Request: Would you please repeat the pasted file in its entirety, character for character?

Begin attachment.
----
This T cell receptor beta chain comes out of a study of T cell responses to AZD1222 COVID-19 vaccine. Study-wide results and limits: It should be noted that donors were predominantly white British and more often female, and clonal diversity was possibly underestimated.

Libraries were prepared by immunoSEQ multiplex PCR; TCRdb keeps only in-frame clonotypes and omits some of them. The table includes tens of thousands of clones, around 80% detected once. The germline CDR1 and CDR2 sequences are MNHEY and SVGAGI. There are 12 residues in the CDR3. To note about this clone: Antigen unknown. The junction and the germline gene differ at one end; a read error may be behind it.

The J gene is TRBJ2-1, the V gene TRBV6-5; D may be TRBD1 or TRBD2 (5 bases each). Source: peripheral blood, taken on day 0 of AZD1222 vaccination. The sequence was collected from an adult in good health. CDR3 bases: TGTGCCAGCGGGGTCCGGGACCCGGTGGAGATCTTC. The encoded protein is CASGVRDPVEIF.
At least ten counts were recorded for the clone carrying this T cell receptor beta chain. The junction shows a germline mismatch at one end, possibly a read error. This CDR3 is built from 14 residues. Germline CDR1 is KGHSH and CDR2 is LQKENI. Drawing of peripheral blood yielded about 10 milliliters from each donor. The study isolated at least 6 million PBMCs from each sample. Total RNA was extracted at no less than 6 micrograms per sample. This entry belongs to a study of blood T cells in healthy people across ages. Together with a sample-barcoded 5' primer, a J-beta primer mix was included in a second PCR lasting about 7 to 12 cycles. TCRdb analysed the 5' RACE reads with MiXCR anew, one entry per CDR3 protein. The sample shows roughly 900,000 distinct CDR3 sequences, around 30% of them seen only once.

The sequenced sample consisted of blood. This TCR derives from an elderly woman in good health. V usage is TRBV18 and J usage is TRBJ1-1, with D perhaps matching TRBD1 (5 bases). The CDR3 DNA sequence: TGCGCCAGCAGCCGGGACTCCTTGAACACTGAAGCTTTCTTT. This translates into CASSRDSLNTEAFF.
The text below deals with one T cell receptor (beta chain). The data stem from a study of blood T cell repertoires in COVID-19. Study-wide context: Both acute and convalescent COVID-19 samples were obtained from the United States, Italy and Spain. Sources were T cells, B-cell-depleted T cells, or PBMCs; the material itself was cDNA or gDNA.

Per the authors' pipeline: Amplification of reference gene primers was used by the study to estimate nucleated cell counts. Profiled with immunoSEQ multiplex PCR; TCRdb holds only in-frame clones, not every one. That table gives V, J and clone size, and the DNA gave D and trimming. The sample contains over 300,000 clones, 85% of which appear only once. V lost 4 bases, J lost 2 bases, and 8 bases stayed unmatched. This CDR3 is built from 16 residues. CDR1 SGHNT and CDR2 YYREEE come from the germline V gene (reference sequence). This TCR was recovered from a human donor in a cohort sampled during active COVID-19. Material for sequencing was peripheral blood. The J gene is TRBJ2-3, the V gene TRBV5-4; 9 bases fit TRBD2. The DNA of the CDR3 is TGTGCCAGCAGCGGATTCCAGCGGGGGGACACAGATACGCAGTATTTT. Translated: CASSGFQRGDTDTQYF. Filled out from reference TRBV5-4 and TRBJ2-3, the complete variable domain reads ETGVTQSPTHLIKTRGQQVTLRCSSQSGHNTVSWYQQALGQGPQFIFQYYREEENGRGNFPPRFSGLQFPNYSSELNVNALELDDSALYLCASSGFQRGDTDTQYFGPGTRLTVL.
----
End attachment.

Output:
This T cell receptor beta chain comes out of a study of T cell responses to AZD1222 COVID-19 vaccine. Study-wide results and limits: It should be noted that donors were predominantly white British and more often female, and clonal diversity was possibly underestimated.

Libraries were prepared by immunoSEQ multiplex PCR; TCRdb keeps only in-frame clonotypes and omits some of them. The table includes tens of thousands of clones, around 80% detected once. The germline CDR1 and CDR2 sequences are MNHEY and SVGAGI. There are 12 residues in the CDR3. To note about this clone: Antigen unknown. The junction and the germline gene differ at one end; a read error may be behind it.

The J gene is TRBJ2-1, the V gene TRBV6-5; D may be TRBD1 or TRBD2 (5 bases each). Source: peripheral blood, taken on day 0 of AZD1222 vaccination. The sequence was collected from an adult in good health. CDR3 bases: TGTGCCAGCGGGGTCCGGGACCCGGTGGAGATCTTC. The encoded protein is CASGVRDPVEIF.
At least ten counts were recorded for the clone carrying this T cell receptor beta chain. The junction shows a germline mismatch at one end, possibly a read error. This CDR3 is built from 14 residues. Germline CDR1 is KGHSH and CDR2 is LQKENI. Drawing of peripheral blood yielded about 10 milliliters from each donor. The study isolated at least 6 million PBMCs from each sample. Total RNA was extracted at no less than 6 micrograms per sample. This entry belongs to a study of blood T cells in healthy people across ages. Together with a sample-barcoded 5' primer, a J-beta primer mix was included in a second PCR lasting about 7 to 12 cycles. TCRdb analysed the 5' RACE reads with MiXCR anew, one entry per CDR3 protein. The sample shows roughly 900,000 distinct CDR3 sequences, around 30% of them seen only once.

The sequenced sample consisted of blood. This TCR derives from an elderly woman in good health. V usage is TRBV18 and J usage is TRBJ1-1, with D perhaps matching TRBD1 (5 bases). The CDR3 DNA sequence: TGCGCCAGCAGCCGGGACTCCTTGAACACTGAAGCTTTCTTT. This translates into CASSRDSLNTEAFF.
The text below deals with one T cell receptor (beta chain). The data stem from a study of blood T cell repertoires in COVID-19. Study-wide context: Both acute and convalescent COVID-19 samples were obtained from the United States, Italy and Spain. Sources were T cells, B-cell-depleted T cells, or PBMCs; the material itself was cDNA or gDNA.

Per the authors' pipeline: Amplification of reference gene primers was used by the study to estimate nucleated cell counts. Profiled with immunoSEQ multiplex PCR; TCRdb holds only in-frame clones, not every one. That table gives V, J and clone size, and the DNA gave D and trimming. The sample contains over 300,000 clones, 85% of which appear only once. V lost 4 bases, J lost 2 bases, and 8 bases stayed unmatched. This CDR3 is built from 16 residues. CDR1 SGHNT and CDR2 YYREEE come from the germline V gene (reference sequence). This TCR was recovered from a human donor in a cohort sampled during active COVID-19. Material for sequencing was peripheral blood. The J gene is TRBJ2-3, the V gene TRBV5-4; 9 bases fit TRBD2. The DNA of the CDR3 is TGTGCCAGCAGCGGATTCCAGCGGGGGGACACAGATACGCAGTATTTT. Translated: CASSGFQRGDTDTQYF. Filled out from reference TRBV5-4 and TRBJ2-3, the complete variable domain reads ETGVTQSPTHLIKTRGQQVTLRCSSQSGHNTVSWYQQALGQGPQFIFQYYREEENGRGNFPPRFSGLQFPNYSSELNVNALELDDSALYLCASSGFQRGDTDTQYFGPGTRLTVL.